A while ago I got myself three recent Manticore books. When I had just started reading the present title, the publisher contacted me to tell me about yet another new title. Manticore is hard to keep up with.
I know Jacob from another Manticore title. In my review I noted Jacob has a different approach from my own and that he can be quite pedantic. Now I may add that his conclusions sometimes seem extremely easy.
As I said in my earlier review of a course by Adam McLean, the author has been active with the subject for a long time. He has published a journal since 1978!
These journals are apparently scanned and made available as printing-on-demand books. The journal has run from 1978 to 1992 and are avaible for Kindle via Amazon, but also in print from Adam’s own website.
The first issues (the first two are printed in this little book) contain quite some occultism and esotericism and of course alchemy. Explanations of alchemical “mandalas”, ceremonial magick, Satanism even, can be found within these pages. Also lists of “other occult journals”, references to all kinds of groups that are active (or were, probably). Also published are translations of texts that in the time were hard to get.
All in all a varried journal with (to me) content of varying interest. It is a great idea to make such old material available again. The books are not too cheap, $ 20,- to $ 30,- per book, depending on your choice for softcover or hardcover. An advice. Go to the Amazon kindle versions of the journals were you can see the tables of content, so you can better choose which issues you are going to purchase.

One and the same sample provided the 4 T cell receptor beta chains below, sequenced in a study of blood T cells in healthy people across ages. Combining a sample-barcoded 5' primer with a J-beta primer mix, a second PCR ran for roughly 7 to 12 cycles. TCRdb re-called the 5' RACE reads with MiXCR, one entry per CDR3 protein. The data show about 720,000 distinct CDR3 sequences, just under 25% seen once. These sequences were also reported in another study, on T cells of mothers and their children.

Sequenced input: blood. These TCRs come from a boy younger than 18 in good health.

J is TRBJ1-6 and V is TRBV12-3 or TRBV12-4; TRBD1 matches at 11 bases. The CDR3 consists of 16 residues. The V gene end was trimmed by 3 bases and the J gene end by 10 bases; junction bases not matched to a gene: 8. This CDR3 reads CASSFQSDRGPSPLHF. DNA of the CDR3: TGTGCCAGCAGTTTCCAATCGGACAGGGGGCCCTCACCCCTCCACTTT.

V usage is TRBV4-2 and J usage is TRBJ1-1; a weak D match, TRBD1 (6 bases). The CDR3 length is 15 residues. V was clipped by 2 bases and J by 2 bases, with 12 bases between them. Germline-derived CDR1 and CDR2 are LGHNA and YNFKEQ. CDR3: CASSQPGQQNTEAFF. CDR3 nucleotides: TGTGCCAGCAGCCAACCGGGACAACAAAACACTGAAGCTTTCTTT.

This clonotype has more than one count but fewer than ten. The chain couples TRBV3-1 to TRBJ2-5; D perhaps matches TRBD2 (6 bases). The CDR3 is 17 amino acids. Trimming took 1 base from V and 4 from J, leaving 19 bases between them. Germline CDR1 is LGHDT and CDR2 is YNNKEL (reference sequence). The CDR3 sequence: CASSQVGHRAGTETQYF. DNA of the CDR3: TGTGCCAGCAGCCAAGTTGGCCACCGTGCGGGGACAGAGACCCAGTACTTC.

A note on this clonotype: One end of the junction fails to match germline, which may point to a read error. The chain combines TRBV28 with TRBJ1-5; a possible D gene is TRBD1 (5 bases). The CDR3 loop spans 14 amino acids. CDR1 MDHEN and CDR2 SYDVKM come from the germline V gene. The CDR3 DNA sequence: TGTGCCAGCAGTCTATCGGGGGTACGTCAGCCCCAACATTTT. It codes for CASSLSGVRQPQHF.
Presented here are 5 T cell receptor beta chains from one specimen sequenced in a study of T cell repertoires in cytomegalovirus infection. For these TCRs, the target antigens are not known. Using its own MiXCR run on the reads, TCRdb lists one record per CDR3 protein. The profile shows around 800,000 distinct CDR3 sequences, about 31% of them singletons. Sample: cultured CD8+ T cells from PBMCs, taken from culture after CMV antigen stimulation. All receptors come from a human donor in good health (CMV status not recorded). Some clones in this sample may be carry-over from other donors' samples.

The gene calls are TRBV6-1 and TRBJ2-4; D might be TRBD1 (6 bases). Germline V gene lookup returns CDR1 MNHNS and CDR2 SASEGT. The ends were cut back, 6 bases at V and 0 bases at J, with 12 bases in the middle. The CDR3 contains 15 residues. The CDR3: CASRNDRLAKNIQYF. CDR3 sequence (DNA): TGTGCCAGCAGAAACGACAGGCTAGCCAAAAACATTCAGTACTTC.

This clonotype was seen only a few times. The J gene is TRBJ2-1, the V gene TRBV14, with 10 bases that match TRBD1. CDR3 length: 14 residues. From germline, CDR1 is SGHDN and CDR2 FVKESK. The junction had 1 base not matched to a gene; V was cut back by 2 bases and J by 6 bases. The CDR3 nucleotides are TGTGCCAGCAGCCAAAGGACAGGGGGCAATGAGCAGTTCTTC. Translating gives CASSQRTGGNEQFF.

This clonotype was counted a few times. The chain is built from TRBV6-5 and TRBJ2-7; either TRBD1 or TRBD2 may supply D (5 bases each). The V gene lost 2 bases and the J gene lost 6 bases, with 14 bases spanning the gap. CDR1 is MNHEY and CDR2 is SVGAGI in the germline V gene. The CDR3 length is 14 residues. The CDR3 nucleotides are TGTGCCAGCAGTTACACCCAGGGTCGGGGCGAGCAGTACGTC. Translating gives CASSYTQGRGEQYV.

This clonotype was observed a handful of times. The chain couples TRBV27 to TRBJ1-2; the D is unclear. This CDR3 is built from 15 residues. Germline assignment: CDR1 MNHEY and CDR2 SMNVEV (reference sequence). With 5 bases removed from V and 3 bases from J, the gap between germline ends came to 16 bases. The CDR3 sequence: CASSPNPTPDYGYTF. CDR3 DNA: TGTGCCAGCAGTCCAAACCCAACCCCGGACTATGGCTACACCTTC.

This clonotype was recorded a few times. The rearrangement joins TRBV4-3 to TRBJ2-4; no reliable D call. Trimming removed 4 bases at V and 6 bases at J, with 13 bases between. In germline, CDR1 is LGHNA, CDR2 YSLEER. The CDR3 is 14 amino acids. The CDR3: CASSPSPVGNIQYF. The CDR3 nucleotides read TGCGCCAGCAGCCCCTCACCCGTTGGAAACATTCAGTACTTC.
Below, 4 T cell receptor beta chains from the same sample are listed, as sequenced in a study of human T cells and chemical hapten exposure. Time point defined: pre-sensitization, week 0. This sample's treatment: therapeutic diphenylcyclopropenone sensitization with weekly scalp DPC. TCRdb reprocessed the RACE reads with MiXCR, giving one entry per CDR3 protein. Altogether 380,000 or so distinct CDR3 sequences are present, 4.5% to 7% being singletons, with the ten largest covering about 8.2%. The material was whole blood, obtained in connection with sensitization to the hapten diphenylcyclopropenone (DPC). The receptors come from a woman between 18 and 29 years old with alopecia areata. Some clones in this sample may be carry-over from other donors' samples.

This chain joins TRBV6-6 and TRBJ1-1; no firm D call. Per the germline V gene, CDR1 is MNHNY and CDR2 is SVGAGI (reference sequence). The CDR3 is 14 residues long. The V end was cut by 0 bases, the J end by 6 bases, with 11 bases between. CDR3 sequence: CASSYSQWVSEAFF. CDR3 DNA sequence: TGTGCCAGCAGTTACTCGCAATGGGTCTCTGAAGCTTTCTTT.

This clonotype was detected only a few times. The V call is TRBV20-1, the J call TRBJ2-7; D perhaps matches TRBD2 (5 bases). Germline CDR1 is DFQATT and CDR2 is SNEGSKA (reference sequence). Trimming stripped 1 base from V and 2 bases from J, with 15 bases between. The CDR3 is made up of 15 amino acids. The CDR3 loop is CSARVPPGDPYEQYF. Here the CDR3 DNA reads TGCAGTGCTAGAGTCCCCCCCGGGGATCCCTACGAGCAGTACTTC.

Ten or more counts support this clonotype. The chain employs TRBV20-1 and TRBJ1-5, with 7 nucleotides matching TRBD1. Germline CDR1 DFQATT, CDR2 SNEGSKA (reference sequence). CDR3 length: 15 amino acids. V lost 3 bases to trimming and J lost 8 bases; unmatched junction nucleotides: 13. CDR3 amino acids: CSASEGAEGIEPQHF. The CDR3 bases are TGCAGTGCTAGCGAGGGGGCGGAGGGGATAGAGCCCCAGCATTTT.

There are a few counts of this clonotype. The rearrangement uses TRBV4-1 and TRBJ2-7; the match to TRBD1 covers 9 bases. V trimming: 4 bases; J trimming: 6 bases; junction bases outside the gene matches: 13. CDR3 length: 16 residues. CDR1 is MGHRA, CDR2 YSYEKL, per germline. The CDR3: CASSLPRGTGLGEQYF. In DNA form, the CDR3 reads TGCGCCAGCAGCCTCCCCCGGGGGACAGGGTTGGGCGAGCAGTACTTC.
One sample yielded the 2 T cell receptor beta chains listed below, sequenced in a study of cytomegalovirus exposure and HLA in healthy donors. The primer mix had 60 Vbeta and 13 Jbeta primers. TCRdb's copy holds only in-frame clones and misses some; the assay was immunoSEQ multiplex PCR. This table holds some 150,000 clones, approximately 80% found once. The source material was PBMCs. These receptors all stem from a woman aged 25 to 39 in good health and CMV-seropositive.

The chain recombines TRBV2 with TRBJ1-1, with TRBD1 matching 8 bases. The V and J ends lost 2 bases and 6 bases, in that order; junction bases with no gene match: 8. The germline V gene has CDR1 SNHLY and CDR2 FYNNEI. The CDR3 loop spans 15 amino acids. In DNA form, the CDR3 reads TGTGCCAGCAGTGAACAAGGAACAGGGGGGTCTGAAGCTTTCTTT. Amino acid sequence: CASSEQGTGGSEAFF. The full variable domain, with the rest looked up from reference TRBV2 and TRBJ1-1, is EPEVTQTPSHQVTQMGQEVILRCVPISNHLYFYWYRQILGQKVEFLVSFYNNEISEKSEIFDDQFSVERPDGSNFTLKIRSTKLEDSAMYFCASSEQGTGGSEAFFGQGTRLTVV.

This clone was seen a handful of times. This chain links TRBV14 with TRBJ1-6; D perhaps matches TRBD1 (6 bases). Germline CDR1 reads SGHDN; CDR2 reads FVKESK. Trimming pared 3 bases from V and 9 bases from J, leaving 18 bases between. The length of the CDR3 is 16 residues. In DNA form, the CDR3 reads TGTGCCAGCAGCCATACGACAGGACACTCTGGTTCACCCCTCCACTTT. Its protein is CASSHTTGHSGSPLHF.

In 1995 Schuyf published the little book Heidens Nederland (‘heathen Netherlands’) with as subtitle Zichtbare overblijfselen van een niet-christelijk verleden (‘Visible remains of a non-christian past’). I do not remember with certainty how I found that book. Did I hear from it and look it up or did I just run into it? My memory claims option two.
Schuyf writes about a variety of subjects, but history, prehistory and Medieval archeology are what she studied in her days. That she did not loose her interest in this particular subject proved about a decade ago when she was invited to speak for a Dutch heathen group and she accepted. She would return and mentioned that she was working on a reworked version of the book.
The new title is Heidense Heiligdommen (‘Heathen sanctuaries’) and the subtitle Zichtbare sporen van een verloren verleden (‘Visible remains of a lost past’). The new book was made available last May.
As in the first book, there is a long introduction to the subject. What do we know about the prechristian religion of these parts, what happened when Christianity came, what remains do we have? Concerning the latter, Schuyf mostly focusses on scenic remains, but often connected to cultural remains.